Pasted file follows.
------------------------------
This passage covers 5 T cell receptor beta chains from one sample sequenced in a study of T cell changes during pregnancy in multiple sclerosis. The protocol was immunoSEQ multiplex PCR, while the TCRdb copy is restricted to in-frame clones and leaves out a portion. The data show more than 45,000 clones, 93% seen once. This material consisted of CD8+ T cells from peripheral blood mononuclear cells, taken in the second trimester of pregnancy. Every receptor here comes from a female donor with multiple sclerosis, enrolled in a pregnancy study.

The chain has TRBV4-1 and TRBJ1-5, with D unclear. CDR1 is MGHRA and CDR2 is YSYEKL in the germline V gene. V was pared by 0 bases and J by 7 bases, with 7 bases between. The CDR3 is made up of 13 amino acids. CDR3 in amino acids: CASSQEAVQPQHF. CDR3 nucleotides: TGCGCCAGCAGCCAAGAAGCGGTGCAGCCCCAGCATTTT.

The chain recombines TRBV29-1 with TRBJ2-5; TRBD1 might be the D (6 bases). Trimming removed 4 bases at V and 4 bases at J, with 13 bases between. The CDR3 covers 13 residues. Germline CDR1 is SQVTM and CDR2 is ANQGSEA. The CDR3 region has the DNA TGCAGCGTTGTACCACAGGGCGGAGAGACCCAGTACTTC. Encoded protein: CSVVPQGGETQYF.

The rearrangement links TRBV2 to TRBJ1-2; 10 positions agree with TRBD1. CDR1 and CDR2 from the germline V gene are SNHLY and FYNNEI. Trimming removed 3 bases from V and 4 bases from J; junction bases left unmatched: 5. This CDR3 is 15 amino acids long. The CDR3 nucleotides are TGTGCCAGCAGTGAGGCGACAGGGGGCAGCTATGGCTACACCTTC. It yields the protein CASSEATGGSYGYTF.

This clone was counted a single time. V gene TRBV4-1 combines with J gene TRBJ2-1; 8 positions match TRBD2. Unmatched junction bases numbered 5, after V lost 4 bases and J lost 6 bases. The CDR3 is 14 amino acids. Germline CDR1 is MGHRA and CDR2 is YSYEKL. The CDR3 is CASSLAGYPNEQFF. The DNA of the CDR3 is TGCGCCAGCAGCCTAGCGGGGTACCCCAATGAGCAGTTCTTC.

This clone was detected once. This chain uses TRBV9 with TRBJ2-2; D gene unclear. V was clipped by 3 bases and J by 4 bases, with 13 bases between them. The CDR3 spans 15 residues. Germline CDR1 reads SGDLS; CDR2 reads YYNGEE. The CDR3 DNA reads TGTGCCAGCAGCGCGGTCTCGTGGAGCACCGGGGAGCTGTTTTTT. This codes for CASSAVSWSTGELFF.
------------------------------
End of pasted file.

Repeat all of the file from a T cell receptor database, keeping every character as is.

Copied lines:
This passage covers 5 T cell receptor beta chains from one sample sequenced in a study of T cell changes during pregnancy in multiple sclerosis. The protocol was immunoSEQ multiplex PCR, while the TCRdb copy is restricted to in-frame clones and leaves out a portion. The data show more than 45,000 clones, 93% seen once. This material consisted of CD8+ T cells from peripheral blood mononuclear cells, taken in the second trimester of pregnancy. Every receptor here comes from a female donor with multiple sclerosis, enrolled in a pregnancy study.

The chain has TRBV4-1 and TRBJ1-5, with D unclear. CDR1 is MGHRA and CDR2 is YSYEKL in the germline V gene. V was pared by 0 bases and J by 7 bases, with 7 bases between. The CDR3 is made up of 13 amino acids. CDR3 in amino acids: CASSQEAVQPQHF. CDR3 nucleotides: TGCGCCAGCAGCCAAGAAGCGGTGCAGCCCCAGCATTTT.

The chain recombines TRBV29-1 with TRBJ2-5; TRBD1 might be the D (6 bases). Trimming removed 4 bases at V and 4 bases at J, with 13 bases between. The CDR3 covers 13 residues. Germline CDR1 is SQVTM and CDR2 is ANQGSEA. The CDR3 region has the DNA TGCAGCGTTGTACCACAGGGCGGAGAGACCCAGTACTTC. Encoded protein: CSVVPQGGETQYF.

The rearrangement links TRBV2 to TRBJ1-2; 10 positions agree with TRBD1. CDR1 and CDR2 from the germline V gene are SNHLY and FYNNEI. Trimming removed 3 bases from V and 4 bases from J; junction bases left unmatched: 5. This CDR3 is 15 amino acids long. The CDR3 nucleotides are TGTGCCAGCAGTGAGGCGACAGGGGGCAGCTATGGCTACACCTTC. It yields the protein CASSEATGGSYGYTF.

This clone was counted a single time. V gene TRBV4-1 combines with J gene TRBJ2-1; 8 positions match TRBD2. Unmatched junction bases numbered 5, after V lost 4 bases and J lost 6 bases. The CDR3 is 14 amino acids. Germline CDR1 is MGHRA and CDR2 is YSYEKL. The CDR3 is CASSLAGYPNEQFF. The DNA of the CDR3 is TGCGCCAGCAGCCTAGCGGGGTACCCCAATGAGCAGTTCTTC.

This clone was detected once. This chain uses TRBV9 with TRBJ2-2; D gene unclear. V was clipped by 3 bases and J by 4 bases, with 13 bases between them. The CDR3 spans 15 residues. Germline CDR1 reads SGDLS; CDR2 reads YYNGEE. The CDR3 DNA reads TGTGCCAGCAGCGCGGTCTCGTGGAGCACCGGGGAGCTGTTTTTT. This codes for CASSAVSWSTGELFF.